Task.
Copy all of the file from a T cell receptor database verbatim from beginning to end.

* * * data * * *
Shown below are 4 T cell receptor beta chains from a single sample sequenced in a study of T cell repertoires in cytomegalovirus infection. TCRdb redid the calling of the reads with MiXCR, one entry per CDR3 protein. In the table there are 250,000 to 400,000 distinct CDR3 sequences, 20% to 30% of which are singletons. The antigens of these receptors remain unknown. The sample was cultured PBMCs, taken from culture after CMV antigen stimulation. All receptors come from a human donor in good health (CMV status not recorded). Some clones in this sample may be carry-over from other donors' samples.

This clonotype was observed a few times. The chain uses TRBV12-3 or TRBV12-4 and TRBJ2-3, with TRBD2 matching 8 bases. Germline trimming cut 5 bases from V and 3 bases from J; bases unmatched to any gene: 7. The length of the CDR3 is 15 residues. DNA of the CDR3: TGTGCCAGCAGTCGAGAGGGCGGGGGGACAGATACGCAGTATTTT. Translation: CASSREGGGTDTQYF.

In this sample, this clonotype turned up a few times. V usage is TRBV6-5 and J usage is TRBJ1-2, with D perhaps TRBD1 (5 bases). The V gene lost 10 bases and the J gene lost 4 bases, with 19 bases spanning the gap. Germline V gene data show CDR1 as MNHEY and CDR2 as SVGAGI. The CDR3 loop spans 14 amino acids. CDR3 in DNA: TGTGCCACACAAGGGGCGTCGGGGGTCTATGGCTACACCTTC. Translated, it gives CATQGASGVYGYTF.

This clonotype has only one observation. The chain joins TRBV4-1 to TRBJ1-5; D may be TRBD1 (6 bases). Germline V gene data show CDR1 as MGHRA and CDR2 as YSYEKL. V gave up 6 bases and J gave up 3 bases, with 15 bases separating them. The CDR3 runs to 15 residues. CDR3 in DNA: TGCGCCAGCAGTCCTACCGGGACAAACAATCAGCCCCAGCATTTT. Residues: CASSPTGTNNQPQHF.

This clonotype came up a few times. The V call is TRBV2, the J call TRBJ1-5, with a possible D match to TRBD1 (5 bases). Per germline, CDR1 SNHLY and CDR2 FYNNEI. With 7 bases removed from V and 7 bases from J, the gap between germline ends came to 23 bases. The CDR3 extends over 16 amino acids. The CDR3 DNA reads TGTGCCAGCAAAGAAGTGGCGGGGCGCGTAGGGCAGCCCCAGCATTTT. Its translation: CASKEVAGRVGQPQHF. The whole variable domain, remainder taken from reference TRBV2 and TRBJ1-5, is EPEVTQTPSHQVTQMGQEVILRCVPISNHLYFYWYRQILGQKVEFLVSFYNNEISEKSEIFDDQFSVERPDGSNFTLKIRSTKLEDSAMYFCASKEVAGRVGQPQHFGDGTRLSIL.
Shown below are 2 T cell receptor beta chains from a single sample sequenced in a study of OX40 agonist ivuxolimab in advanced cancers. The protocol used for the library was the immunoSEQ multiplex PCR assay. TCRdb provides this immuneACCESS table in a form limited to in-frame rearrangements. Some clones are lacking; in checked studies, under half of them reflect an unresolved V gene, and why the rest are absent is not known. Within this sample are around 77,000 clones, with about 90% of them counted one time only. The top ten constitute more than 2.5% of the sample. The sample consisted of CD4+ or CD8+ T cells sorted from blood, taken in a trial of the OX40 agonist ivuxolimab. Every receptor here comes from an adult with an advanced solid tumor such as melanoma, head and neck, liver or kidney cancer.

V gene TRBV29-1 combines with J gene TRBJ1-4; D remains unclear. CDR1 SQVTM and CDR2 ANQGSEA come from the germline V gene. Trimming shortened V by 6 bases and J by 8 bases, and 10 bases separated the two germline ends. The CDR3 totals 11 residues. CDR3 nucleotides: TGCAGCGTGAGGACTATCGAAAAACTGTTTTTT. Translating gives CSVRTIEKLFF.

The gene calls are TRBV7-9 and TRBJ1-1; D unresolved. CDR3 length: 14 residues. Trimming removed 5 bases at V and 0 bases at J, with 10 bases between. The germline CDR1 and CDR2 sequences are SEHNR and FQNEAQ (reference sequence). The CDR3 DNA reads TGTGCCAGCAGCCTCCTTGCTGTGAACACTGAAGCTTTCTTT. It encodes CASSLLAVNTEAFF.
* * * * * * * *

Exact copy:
Shown below are 4 T cell receptor beta chains from a single sample sequenced in a study of T cell repertoires in cytomegalovirus infection. TCRdb redid the calling of the reads with MiXCR, one entry per CDR3 protein. In the table there are 250,000 to 400,000 distinct CDR3 sequences, 20% to 30% of which are singletons. The antigens of these receptors remain unknown. The sample was cultured PBMCs, taken from culture after CMV antigen stimulation. All receptors come from a human donor in good health (CMV status not recorded). Some clones in this sample may be carry-over from other donors' samples.

This clonotype was observed a few times. The chain uses TRBV12-3 or TRBV12-4 and TRBJ2-3, with TRBD2 matching 8 bases. Germline trimming cut 5 bases from V and 3 bases from J; bases unmatched to any gene: 7. The length of the CDR3 is 15 residues. DNA of the CDR3: TGTGCCAGCAGTCGAGAGGGCGGGGGGACAGATACGCAGTATTTT. Translation: CASSREGGGTDTQYF.

In this sample, this clonotype turned up a few times. V usage is TRBV6-5 and J usage is TRBJ1-2, with D perhaps TRBD1 (5 bases). The V gene lost 10 bases and the J gene lost 4 bases, with 19 bases spanning the gap. Germline V gene data show CDR1 as MNHEY and CDR2 as SVGAGI. The CDR3 loop spans 14 amino acids. CDR3 in DNA: TGTGCCACACAAGGGGCGTCGGGGGTCTATGGCTACACCTTC. Translated, it gives CATQGASGVYGYTF.

This clonotype has only one observation. The chain joins TRBV4-1 to TRBJ1-5; D may be TRBD1 (6 bases). Germline V gene data show CDR1 as MGHRA and CDR2 as YSYEKL. V gave up 6 bases and J gave up 3 bases, with 15 bases separating them. The CDR3 runs to 15 residues. CDR3 in DNA: TGCGCCAGCAGTCCTACCGGGACAAACAATCAGCCCCAGCATTTT. Residues: CASSPTGTNNQPQHF.

This clonotype came up a few times. The V call is TRBV2, the J call TRBJ1-5, with a possible D match to TRBD1 (5 bases). Per germline, CDR1 SNHLY and CDR2 FYNNEI. With 7 bases removed from V and 7 bases from J, the gap between germline ends came to 23 bases. The CDR3 extends over 16 amino acids. The CDR3 DNA reads TGTGCCAGCAAAGAAGTGGCGGGGCGCGTAGGGCAGCCCCAGCATTTT. Its translation: CASKEVAGRVGQPQHF. The whole variable domain, remainder taken from reference TRBV2 and TRBJ1-5, is EPEVTQTPSHQVTQMGQEVILRCVPISNHLYFYWYRQILGQKVEFLVSFYNNEISEKSEIFDDQFSVERPDGSNFTLKIRSTKLEDSAMYFCASKEVAGRVGQPQHFGDGTRLSIL.
Shown below are 2 T cell receptor beta chains from a single sample sequenced in a study of OX40 agonist ivuxolimab in advanced cancers. The protocol used for the library was the immunoSEQ multiplex PCR assay. TCRdb provides this immuneACCESS table in a form limited to in-frame rearrangements. Some clones are lacking; in checked studies, under half of them reflect an unresolved V gene, and why the rest are absent is not known. Within this sample are around 77,000 clones, with about 90% of them counted one time only. The top ten constitute more than 2.5% of the sample. The sample consisted of CD4+ or CD8+ T cells sorted from blood, taken in a trial of the OX40 agonist ivuxolimab. Every receptor here comes from an adult with an advanced solid tumor such as melanoma, head and neck, liver or kidney cancer.

V gene TRBV29-1 combines with J gene TRBJ1-4; D remains unclear. CDR1 SQVTM and CDR2 ANQGSEA come from the germline V gene. Trimming shortened V by 6 bases and J by 8 bases, and 10 bases separated the two germline ends. The CDR3 totals 11 residues. CDR3 nucleotides: TGCAGCGTGAGGACTATCGAAAAACTGTTTTTT. Translating gives CSVRTIEKLFF.

The gene calls are TRBV7-9 and TRBJ1-1; D unresolved. CDR3 length: 14 residues. Trimming removed 5 bases at V and 0 bases at J, with 10 bases between. The germline CDR1 and CDR2 sequences are SEHNR and FQNEAQ (reference sequence). The CDR3 DNA reads TGTGCCAGCAGCCTCCTTGCTGTGAACACTGAAGCTTTCTTT. It encodes CASSLLAVNTEAFF.